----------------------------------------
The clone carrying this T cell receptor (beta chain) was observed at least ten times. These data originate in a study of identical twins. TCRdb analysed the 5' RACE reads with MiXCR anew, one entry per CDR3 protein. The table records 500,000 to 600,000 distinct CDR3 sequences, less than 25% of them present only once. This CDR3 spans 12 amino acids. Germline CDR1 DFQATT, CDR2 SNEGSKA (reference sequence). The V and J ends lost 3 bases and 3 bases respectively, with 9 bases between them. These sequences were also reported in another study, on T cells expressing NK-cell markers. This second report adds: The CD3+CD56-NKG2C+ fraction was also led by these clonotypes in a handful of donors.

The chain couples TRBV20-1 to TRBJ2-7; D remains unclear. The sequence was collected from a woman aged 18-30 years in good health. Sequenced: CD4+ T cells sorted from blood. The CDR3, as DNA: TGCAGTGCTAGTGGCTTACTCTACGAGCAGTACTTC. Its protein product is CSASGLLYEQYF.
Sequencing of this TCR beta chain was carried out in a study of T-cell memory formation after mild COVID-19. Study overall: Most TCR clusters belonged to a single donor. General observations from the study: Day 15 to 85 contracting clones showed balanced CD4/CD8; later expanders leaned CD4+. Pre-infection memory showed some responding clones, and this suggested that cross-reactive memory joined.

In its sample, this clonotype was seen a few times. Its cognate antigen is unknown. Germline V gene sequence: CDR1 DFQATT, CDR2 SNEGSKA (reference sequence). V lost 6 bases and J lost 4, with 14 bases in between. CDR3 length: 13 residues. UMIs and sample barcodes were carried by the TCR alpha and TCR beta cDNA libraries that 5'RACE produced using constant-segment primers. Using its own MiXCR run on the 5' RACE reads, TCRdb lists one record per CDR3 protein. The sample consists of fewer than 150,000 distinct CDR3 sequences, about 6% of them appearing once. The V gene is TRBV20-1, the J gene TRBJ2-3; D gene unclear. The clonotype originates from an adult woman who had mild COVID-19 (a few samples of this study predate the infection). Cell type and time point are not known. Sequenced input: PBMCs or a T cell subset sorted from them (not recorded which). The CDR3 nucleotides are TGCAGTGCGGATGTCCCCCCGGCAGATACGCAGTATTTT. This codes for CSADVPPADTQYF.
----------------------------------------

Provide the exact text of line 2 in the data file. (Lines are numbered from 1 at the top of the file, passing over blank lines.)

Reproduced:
The chain couples TRBV20-1 to TRBJ2-7; D remains unclear. The sequence was collected from a woman aged 18-30 years in good health. Sequenced: CD4+ T cells sorted from blood. The CDR3, as DNA: TGCAGTGCTAGTGGCTTACTCTACGAGCAGTACTTC. Its protein product is CSASGLLYEQYF.